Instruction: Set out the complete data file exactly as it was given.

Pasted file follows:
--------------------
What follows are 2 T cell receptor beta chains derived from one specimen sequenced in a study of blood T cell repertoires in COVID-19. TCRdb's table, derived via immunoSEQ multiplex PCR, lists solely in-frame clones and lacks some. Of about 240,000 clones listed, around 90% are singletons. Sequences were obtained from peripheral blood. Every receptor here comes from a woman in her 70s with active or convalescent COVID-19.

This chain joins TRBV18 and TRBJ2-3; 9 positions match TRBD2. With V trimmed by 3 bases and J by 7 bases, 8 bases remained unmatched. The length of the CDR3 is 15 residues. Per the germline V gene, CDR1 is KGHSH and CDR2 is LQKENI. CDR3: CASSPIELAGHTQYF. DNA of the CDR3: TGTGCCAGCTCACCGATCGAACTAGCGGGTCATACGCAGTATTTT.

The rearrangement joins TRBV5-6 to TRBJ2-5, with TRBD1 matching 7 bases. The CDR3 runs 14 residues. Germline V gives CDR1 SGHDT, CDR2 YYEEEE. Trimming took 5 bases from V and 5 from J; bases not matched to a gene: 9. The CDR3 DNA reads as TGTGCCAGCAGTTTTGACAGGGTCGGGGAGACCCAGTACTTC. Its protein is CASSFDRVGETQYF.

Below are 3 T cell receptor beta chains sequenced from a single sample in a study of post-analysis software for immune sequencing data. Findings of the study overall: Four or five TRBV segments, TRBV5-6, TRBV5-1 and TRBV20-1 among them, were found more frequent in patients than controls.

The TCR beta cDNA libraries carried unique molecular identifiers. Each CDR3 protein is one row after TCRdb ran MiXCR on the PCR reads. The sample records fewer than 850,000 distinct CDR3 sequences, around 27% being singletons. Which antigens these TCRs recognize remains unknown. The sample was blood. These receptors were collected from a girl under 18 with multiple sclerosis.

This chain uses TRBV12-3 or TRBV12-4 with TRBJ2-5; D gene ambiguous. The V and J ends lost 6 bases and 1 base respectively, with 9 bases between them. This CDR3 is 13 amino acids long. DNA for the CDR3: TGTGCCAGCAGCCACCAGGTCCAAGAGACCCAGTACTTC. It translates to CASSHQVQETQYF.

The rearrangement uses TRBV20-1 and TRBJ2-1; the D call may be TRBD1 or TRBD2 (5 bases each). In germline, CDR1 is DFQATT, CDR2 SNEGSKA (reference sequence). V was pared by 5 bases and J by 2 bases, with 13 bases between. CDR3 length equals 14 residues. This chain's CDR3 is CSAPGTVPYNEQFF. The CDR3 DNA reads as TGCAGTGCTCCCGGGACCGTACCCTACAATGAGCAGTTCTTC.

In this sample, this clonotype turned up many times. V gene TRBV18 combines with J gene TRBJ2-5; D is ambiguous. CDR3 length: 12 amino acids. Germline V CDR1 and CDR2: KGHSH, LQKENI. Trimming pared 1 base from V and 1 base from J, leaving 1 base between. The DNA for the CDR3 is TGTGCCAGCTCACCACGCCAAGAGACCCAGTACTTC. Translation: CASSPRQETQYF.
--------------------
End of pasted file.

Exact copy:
What follows are 2 T cell receptor beta chains derived from one specimen sequenced in a study of blood T cell repertoires in COVID-19. TCRdb's table, derived via immunoSEQ multiplex PCR, lists solely in-frame clones and lacks some. Of about 240,000 clones listed, around 90% are singletons. Sequences were obtained from peripheral blood. Every receptor here comes from a woman in her 70s with active or convalescent COVID-19.

This chain joins TRBV18 and TRBJ2-3; 9 positions match TRBD2. With V trimmed by 3 bases and J by 7 bases, 8 bases remained unmatched. The length of the CDR3 is 15 residues. Per the germline V gene, CDR1 is KGHSH and CDR2 is LQKENI. CDR3: CASSPIELAGHTQYF. DNA of the CDR3: TGTGCCAGCTCACCGATCGAACTAGCGGGTCATACGCAGTATTTT.

The rearrangement joins TRBV5-6 to TRBJ2-5, with TRBD1 matching 7 bases. The CDR3 runs 14 residues. Germline V gives CDR1 SGHDT, CDR2 YYEEEE. Trimming took 5 bases from V and 5 from J; bases not matched to a gene: 9. The CDR3 DNA reads as TGTGCCAGCAGTTTTGACAGGGTCGGGGAGACCCAGTACTTC. Its protein is CASSFDRVGETQYF.

Below are 3 T cell receptor beta chains sequenced from a single sample in a study of post-analysis software for immune sequencing data. Findings of the study overall: Four or five TRBV segments, TRBV5-6, TRBV5-1 and TRBV20-1 among them, were found more frequent in patients than controls.

The TCR beta cDNA libraries carried unique molecular identifiers. Each CDR3 protein is one row after TCRdb ran MiXCR on the PCR reads. The sample records fewer than 850,000 distinct CDR3 sequences, around 27% being singletons. Which antigens these TCRs recognize remains unknown. The sample was blood. These receptors were collected from a girl under 18 with multiple sclerosis.

This chain uses TRBV12-3 or TRBV12-4 with TRBJ2-5; D gene ambiguous. The V and J ends lost 6 bases and 1 base respectively, with 9 bases between them. This CDR3 is 13 amino acids long. DNA for the CDR3: TGTGCCAGCAGCCACCAGGTCCAAGAGACCCAGTACTTC. It translates to CASSHQVQETQYF.

The rearrangement uses TRBV20-1 and TRBJ2-1; the D call may be TRBD1 or TRBD2 (5 bases each). In germline, CDR1 is DFQATT, CDR2 SNEGSKA (reference sequence). V was pared by 5 bases and J by 2 bases, with 13 bases between. CDR3 length equals 14 residues. This chain's CDR3 is CSAPGTVPYNEQFF. The CDR3 DNA reads as TGCAGTGCTCCCGGGACCGTACCCTACAATGAGCAGTTCTTC.

In this sample, this clonotype turned up many times. V gene TRBV18 combines with J gene TRBJ2-5; D is ambiguous. CDR3 length: 12 amino acids. Germline V CDR1 and CDR2: KGHSH, LQKENI. Trimming pared 1 base from V and 1 base from J, leaving 1 base between. The DNA for the CDR3 is TGTGCCAGCTCACCACGCCAAGAGACCCAGTACTTC. Translation: CASSPRQETQYF.